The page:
Thursday, November 5, 2009

Dog Shortage

Pet overpopulation? What pet overpopulation? On the contrary, it seems like the shortages are already beginning.

A new report from the National Academy of Sciences says there is a serious shortage of dogs and cats required for medical research.

New suppliers of random-source cats and dogs for medical research are needed to replace Class B dealers, according to a report from the National Academy of Sciences (NAS).

"Immediate action" is needed to identify and develop new suppliers of these animals to avoid disruptions in research activity, according to the American Physiological Society (APS) in an Oct. 26 statement endorsing the NAS report.

"These animals remain critical for health research to alleviate serious and life-threatening conditions that afflict humans and animals," the APS says.

Well, I'm not going to suggest that anyone run out and volunteer, though, perhaps some of the dedicated environmentalists could see this as the opportune solution for their carbon-hogs?

I have no objections to animal research, if it is done humanely, but this post is more about the interesting fact that there is a lack of available animals. It sounds like they used to be able to source animals from shelters, but now some states have passed laws against that. Hmm. Does that mean unwanted dogs and cats just go straight to fertilizer in those states, without any other contributions to society? Or do the laws reflect a reality in which the numbers of unwanted pets has fallen off dramatically? It's hard to say. I certainly couldn't put it past a peta-tic to prefer killing a dog or cat to doing anything else with it.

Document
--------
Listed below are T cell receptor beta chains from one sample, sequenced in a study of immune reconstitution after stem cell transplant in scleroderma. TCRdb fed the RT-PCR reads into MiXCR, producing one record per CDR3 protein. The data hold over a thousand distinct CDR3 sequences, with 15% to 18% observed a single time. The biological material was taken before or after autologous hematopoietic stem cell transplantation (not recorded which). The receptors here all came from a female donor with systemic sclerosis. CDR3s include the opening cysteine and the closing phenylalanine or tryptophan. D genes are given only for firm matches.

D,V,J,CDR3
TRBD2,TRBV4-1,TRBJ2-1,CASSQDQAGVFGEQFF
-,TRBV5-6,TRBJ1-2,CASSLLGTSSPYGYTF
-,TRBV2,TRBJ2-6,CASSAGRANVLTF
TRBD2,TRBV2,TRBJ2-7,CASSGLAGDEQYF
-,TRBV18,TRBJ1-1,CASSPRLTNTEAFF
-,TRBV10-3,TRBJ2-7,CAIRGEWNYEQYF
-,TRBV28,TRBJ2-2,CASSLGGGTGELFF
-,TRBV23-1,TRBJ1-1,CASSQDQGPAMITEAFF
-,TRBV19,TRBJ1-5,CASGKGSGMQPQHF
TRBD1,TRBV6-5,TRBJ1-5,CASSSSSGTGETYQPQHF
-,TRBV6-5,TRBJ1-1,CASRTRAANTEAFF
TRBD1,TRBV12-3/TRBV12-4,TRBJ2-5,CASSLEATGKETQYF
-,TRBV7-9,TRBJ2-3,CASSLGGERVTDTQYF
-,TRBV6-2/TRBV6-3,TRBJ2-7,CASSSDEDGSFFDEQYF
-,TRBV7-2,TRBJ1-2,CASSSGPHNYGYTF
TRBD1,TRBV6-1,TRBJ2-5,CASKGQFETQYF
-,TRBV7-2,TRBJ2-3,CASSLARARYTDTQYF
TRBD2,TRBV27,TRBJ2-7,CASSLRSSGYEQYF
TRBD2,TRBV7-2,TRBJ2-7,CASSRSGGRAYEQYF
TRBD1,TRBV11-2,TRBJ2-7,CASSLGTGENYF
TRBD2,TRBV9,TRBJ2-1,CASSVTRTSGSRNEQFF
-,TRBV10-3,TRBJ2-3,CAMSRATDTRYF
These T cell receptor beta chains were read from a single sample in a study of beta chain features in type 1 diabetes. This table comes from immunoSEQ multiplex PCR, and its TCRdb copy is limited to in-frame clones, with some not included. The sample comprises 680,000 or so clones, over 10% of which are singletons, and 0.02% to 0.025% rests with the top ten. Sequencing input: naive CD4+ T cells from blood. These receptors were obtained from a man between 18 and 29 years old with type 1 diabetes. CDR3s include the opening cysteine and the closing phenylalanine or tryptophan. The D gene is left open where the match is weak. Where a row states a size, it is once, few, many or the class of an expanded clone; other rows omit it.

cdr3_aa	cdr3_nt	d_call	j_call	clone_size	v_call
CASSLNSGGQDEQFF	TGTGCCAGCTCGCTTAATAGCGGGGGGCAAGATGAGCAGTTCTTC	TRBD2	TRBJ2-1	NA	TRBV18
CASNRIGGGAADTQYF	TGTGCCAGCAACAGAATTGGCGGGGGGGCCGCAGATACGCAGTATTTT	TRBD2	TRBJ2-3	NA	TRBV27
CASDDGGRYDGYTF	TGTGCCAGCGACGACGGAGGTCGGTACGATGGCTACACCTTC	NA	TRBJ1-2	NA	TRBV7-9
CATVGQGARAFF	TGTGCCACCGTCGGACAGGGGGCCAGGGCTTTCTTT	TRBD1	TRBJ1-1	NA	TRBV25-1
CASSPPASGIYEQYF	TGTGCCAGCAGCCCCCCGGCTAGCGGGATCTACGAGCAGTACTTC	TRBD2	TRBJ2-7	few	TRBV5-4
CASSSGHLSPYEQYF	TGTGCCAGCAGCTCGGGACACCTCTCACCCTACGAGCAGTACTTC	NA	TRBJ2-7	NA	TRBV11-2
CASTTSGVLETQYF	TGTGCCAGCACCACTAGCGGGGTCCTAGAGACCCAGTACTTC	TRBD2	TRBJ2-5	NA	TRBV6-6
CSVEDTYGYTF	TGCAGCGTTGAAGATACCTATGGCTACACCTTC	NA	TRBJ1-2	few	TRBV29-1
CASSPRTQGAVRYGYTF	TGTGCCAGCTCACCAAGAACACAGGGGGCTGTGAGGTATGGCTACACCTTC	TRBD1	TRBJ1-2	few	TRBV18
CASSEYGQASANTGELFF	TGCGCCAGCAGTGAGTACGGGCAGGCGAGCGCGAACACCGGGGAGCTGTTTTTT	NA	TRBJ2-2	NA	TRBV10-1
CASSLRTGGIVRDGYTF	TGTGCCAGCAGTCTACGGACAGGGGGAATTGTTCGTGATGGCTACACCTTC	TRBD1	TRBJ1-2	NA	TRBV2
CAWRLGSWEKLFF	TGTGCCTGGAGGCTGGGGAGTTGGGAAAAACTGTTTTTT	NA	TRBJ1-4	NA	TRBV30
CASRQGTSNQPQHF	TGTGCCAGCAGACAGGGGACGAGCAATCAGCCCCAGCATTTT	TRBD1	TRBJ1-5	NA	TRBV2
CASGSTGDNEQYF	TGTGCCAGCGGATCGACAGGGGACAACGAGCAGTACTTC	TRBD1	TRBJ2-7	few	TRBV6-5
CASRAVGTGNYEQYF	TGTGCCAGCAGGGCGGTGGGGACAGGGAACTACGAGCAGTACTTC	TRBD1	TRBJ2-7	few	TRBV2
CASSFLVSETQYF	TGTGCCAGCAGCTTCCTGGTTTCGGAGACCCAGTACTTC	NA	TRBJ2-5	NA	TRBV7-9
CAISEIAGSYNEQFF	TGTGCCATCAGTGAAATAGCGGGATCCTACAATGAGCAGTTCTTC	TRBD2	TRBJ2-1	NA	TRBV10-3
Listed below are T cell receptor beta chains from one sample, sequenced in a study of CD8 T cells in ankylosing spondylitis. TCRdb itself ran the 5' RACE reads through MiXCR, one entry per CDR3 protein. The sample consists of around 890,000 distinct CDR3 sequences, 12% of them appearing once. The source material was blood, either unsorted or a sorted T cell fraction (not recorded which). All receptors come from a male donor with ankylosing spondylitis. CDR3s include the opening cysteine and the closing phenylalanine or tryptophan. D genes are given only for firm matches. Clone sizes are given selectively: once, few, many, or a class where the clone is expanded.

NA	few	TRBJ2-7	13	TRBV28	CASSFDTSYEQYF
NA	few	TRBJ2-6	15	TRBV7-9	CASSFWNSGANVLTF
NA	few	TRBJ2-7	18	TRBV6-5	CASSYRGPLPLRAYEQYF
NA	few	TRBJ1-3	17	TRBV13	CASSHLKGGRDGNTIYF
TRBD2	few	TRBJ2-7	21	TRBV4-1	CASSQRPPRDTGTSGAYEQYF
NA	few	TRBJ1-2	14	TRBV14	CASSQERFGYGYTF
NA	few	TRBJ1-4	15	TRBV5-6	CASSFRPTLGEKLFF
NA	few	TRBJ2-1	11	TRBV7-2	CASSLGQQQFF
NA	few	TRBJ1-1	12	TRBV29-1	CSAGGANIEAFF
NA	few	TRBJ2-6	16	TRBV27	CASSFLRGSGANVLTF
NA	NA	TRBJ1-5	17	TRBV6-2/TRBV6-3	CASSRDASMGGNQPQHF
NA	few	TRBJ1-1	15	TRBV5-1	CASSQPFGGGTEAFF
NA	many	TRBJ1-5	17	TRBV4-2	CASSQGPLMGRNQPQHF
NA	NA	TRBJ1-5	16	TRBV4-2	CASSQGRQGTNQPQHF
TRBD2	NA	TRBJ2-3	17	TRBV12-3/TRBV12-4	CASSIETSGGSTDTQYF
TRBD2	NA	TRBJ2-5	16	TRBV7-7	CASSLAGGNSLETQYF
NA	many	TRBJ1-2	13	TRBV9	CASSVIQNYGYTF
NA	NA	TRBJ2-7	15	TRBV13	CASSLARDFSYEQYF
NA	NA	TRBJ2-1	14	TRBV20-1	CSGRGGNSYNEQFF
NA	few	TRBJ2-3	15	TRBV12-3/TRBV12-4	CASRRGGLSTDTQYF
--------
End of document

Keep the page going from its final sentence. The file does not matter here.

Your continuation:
What about the vast colonies of feral cats we still hear about? Are none of the 100 million available for research?

The shortage could simply be a sign of the times, Class B dealers (those licensed by the USDA to sell animals they have not bred themselves)are rarities in this day and age when every breeder is a "puppymill" and pet stores are routinely harassed. Unfortunately, governments have gotten in on the act too, siding against individual freedom in favor of the latest political screamers, putting additional squeeze on animal research.

If it were societal pressures alone prompting a shortage, I would say so be it. Some of that animal research isn't worth the excrement the research dogs leave behind.

Still, one wonders. Government forces and screamers combined, is this the beginning of the end?

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